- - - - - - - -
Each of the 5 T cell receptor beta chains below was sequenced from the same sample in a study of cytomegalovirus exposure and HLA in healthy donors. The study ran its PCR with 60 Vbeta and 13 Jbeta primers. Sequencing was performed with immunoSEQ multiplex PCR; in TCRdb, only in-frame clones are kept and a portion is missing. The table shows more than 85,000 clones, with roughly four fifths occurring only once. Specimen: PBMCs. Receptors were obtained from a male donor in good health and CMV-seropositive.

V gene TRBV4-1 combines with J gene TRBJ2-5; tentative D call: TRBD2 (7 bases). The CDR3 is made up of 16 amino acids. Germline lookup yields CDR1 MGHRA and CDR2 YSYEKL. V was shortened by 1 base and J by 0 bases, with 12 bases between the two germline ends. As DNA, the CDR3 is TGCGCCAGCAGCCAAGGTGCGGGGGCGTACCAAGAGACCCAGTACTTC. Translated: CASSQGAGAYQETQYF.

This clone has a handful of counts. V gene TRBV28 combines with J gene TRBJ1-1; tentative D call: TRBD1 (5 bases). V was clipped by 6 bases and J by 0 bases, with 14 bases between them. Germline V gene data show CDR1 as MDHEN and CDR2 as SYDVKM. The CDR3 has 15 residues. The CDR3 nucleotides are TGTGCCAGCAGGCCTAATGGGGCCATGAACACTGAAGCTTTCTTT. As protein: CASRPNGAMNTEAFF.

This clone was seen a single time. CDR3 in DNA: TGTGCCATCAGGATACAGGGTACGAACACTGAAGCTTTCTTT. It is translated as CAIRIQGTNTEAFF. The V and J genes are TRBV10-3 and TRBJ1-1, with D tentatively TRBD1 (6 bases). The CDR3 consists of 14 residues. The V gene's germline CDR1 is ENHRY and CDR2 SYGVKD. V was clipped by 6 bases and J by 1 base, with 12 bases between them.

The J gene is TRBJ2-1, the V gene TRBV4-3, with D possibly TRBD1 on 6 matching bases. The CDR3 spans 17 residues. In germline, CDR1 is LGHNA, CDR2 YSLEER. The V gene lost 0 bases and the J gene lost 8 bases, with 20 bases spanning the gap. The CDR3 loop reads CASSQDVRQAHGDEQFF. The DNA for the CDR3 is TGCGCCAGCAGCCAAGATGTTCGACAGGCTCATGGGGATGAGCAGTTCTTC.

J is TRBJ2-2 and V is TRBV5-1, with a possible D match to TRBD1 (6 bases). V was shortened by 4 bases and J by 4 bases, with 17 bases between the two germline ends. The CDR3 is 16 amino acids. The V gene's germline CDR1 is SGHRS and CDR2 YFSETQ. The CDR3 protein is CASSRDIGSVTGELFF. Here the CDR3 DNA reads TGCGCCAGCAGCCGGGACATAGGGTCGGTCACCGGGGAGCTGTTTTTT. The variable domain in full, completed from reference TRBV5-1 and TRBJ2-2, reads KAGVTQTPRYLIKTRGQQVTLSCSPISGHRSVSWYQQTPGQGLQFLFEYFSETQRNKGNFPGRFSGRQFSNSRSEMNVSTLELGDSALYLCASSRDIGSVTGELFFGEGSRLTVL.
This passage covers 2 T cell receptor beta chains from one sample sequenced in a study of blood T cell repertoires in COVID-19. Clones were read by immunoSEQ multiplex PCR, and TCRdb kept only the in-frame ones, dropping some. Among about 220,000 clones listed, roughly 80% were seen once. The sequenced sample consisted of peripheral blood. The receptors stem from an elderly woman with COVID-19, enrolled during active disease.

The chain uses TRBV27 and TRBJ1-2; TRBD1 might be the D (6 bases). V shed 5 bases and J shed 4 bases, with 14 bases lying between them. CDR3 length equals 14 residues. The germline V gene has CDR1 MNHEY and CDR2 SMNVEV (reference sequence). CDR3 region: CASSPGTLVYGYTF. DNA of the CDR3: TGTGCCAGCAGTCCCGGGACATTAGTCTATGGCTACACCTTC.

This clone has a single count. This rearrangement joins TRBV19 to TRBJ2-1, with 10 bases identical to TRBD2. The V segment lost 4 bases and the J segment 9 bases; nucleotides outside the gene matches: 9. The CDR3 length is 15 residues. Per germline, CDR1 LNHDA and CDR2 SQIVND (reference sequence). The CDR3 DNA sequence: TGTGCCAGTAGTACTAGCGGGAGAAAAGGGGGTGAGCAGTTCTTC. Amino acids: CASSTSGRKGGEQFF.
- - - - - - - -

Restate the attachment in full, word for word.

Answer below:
Each of the 5 T cell receptor beta chains below was sequenced from the same sample in a study of cytomegalovirus exposure and HLA in healthy donors. The study ran its PCR with 60 Vbeta and 13 Jbeta primers. Sequencing was performed with immunoSEQ multiplex PCR; in TCRdb, only in-frame clones are kept and a portion is missing. The table shows more than 85,000 clones, with roughly four fifths occurring only once. Specimen: PBMCs. Receptors were obtained from a male donor in good health and CMV-seropositive.

V gene TRBV4-1 combines with J gene TRBJ2-5; tentative D call: TRBD2 (7 bases). The CDR3 is made up of 16 amino acids. Germline lookup yields CDR1 MGHRA and CDR2 YSYEKL. V was shortened by 1 base and J by 0 bases, with 12 bases between the two germline ends. As DNA, the CDR3 is TGCGCCAGCAGCCAAGGTGCGGGGGCGTACCAAGAGACCCAGTACTTC. Translated: CASSQGAGAYQETQYF.

This clone has a handful of counts. V gene TRBV28 combines with J gene TRBJ1-1; tentative D call: TRBD1 (5 bases). V was clipped by 6 bases and J by 0 bases, with 14 bases between them. Germline V gene data show CDR1 as MDHEN and CDR2 as SYDVKM. The CDR3 has 15 residues. The CDR3 nucleotides are TGTGCCAGCAGGCCTAATGGGGCCATGAACACTGAAGCTTTCTTT. As protein: CASRPNGAMNTEAFF.

This clone was seen a single time. CDR3 in DNA: TGTGCCATCAGGATACAGGGTACGAACACTGAAGCTTTCTTT. It is translated as CAIRIQGTNTEAFF. The V and J genes are TRBV10-3 and TRBJ1-1, with D tentatively TRBD1 (6 bases). The CDR3 consists of 14 residues. The V gene's germline CDR1 is ENHRY and CDR2 SYGVKD. V was clipped by 6 bases and J by 1 base, with 12 bases between them.

The J gene is TRBJ2-1, the V gene TRBV4-3, with D possibly TRBD1 on 6 matching bases. The CDR3 spans 17 residues. In germline, CDR1 is LGHNA, CDR2 YSLEER. The V gene lost 0 bases and the J gene lost 8 bases, with 20 bases spanning the gap. The CDR3 loop reads CASSQDVRQAHGDEQFF. The DNA for the CDR3 is TGCGCCAGCAGCCAAGATGTTCGACAGGCTCATGGGGATGAGCAGTTCTTC.

J is TRBJ2-2 and V is TRBV5-1, with a possible D match to TRBD1 (6 bases). V was shortened by 4 bases and J by 4 bases, with 17 bases between the two germline ends. The CDR3 is 16 amino acids. The V gene's germline CDR1 is SGHRS and CDR2 YFSETQ. The CDR3 protein is CASSRDIGSVTGELFF. Here the CDR3 DNA reads TGCGCCAGCAGCCGGGACATAGGGTCGGTCACCGGGGAGCTGTTTTTT. The variable domain in full, completed from reference TRBV5-1 and TRBJ2-2, reads KAGVTQTPRYLIKTRGQQVTLSCSPISGHRSVSWYQQTPGQGLQFLFEYFSETQRNKGNFPGRFSGRQFSNSRSEMNVSTLELGDSALYLCASSRDIGSVTGELFFGEGSRLTVL.
This passage covers 2 T cell receptor beta chains from one sample sequenced in a study of blood T cell repertoires in COVID-19. Clones were read by immunoSEQ multiplex PCR, and TCRdb kept only the in-frame ones, dropping some. Among about 220,000 clones listed, roughly 80% were seen once. The sequenced sample consisted of peripheral blood. The receptors stem from an elderly woman with COVID-19, enrolled during active disease.

The chain uses TRBV27 and TRBJ1-2; TRBD1 might be the D (6 bases). V shed 5 bases and J shed 4 bases, with 14 bases lying between them. CDR3 length equals 14 residues. The germline V gene has CDR1 MNHEY and CDR2 SMNVEV (reference sequence). CDR3 region: CASSPGTLVYGYTF. DNA of the CDR3: TGTGCCAGCAGTCCCGGGACATTAGTCTATGGCTACACCTTC.

This clone has a single count. This rearrangement joins TRBV19 to TRBJ2-1, with 10 bases identical to TRBD2. The V segment lost 4 bases and the J segment 9 bases; nucleotides outside the gene matches: 9. The CDR3 length is 15 residues. Per germline, CDR1 LNHDA and CDR2 SQIVND (reference sequence). The CDR3 DNA sequence: TGTGCCAGTAGTACTAGCGGGAGAAAAGGGGGTGAGCAGTTCTTC. Amino acids: CASSTSGRKGGEQFF.